BOSTON — INTERFACE CULTURE: HOW NEW TECHNOLOGY TRANSFORMS THE WAY WE CREATE AND COMMUNICATE
By Steven Johnson
272 pp., $24
If you ever wondered why the federal government is spending millions of dollars trying to get Microsoft not to put a particular icon on its Windows 95 desktop, and why Microsoft is spending millions in return for the right to do so, you'll want to read "Interface Culture: How New Technology Transforms the Way We Create and Communicate," by Stephen Johnson, the editor in chief of Feed Magazine (www.feedmag.com).
It all has to do with the computer screen as a vestibule - in this case, the entryway to the new virtual world of cyberspace where time and distance evaporate into electronically communicated words and images. The possibilities in this new dimension are infinite.
Johnson argues, and does so quite convincingly, that the icon on a computer desktop is as important a symbolic entrance into another world as were, for instance, the great cathedrals of the Middle Ages.
Just as it was too difficult for many in the Middle Ages to "imagine heaven," and so saw these giant churches as a way to represent it in simple (if not enormous) human terms, so it's hard for many of us to image cyberspace. The simple icon takes on psychological import, evolving into a powerful symbol like a nation's flag, or even a religious object. It becomes the way for us to see an endless data space to which each computer gives us access.
Whoever controls these icons, the design of this interface, will exert enormous control and influence through symbolic means over much that takes place there. Like commerce, for instance. Which electronic storefront do surfers enter? This is why the government and Microsoft are fighting each other so hard.
Displaying an impressive knowledge of literature, philosophy, architecture, and culture, Johnson shows how interface design is the legitimate successor of other artistic innovations that help societies understand new concepts. The icons on the desktop are merely the latest collection of symbols that we have chosen or invented to help us gain access to these other worlds.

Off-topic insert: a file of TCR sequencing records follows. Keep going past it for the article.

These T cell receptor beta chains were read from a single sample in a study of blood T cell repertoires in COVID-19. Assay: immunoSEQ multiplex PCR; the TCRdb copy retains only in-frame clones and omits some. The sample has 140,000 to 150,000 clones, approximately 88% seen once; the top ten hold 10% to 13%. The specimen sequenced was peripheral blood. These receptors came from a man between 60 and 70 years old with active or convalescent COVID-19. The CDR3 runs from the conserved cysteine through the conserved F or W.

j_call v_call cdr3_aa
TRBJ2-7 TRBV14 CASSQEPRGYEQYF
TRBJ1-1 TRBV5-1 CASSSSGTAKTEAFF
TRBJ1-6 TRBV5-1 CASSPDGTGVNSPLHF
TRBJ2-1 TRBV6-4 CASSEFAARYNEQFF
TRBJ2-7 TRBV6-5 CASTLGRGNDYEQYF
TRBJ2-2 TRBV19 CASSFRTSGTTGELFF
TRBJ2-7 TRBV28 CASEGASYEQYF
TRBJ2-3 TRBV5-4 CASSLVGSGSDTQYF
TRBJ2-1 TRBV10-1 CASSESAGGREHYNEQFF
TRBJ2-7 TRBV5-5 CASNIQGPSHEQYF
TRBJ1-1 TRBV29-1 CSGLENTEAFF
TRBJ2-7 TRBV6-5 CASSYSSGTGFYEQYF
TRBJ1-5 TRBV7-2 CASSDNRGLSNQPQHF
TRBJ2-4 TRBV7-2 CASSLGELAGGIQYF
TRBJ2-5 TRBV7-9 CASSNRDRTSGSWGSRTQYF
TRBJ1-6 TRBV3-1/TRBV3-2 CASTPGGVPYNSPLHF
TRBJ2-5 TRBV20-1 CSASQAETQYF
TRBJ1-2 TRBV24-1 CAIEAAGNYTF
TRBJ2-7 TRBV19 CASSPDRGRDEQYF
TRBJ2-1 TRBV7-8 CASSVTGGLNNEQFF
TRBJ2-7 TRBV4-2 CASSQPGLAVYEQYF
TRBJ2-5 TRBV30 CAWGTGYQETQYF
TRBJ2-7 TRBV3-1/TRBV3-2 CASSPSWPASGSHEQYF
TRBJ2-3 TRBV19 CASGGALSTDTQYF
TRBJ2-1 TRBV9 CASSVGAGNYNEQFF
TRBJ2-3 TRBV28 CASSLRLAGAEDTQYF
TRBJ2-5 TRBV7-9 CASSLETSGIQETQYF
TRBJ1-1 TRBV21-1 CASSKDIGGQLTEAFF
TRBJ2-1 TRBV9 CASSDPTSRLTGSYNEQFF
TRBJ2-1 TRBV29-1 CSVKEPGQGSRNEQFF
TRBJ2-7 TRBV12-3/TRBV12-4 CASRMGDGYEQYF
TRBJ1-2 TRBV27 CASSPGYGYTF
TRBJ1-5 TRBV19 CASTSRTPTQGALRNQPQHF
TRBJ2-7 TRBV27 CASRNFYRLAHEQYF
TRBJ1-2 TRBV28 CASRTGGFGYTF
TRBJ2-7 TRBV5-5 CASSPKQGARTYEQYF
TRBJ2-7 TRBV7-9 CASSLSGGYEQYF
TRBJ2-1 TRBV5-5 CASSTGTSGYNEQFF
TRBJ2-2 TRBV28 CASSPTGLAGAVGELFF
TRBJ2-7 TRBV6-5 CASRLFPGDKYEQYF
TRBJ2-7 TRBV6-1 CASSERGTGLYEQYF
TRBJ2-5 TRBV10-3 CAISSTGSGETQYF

These insights might lie dormant, however, if Johnson's writing were too technologically wooden. Happily, it's anything but. As a writer Johnson never overloads the reader with jargon. Meanwhile, he gives his readers credit for some intelligence about what these changes mean and assumes that if you're reading the book, you're interested in what is going on in the world around you.
If there is any flaw, it is that Johnson is probably overly optimistic about what will happen to society and culture as we learn to use this new interface. While he is quick to point out that new interfaces create new problems that we often struggle with for decades, he tends to assume that everything will work out all right in the end.
Perhaps it will. But with a writer of this depth and imagination, it would have been interesting to see him speculate more on the adverse effects of societies adapting to these new interfaces and technologies, and how we could prepare for them.
Ultimately, what Johnson is writing about is a new way of thinking. "Interface Culture" challenges us to look at this new paradigm with open eyes. That's because this new image is young enough that it is still possible to affect its design and purpose. Anyone who is interested in this task will find "Interface Culture" a necessary and useful guide.
* Tom Regan is the supervising online editor of e-Monitor.
How One Author Saw His Reflection in a Pixel
I can't imagine writing without a computer. Even jotting down a note with pen and paper feels strained.... I have to think about writing, think about it consciously as my hand scratches out the words on the page, think about the act itself.... Pen and paper feel profoundly different to me now - they have the air of an inferior technology about them, the sort of contraption well suited for jotting down a phone number, but not much beyond that.
So now I wonder: what force finally brought me over to the other side? what was it that finally allowed me to recognize myself in those bright pixels on the screen, to see those letterforms as real extensions of my thought? I wasn't totally aware of it at the time, of course, but I can now see that what drew me into the language-space on the screen was nothing less than interface design.
- From 'Interface Culture'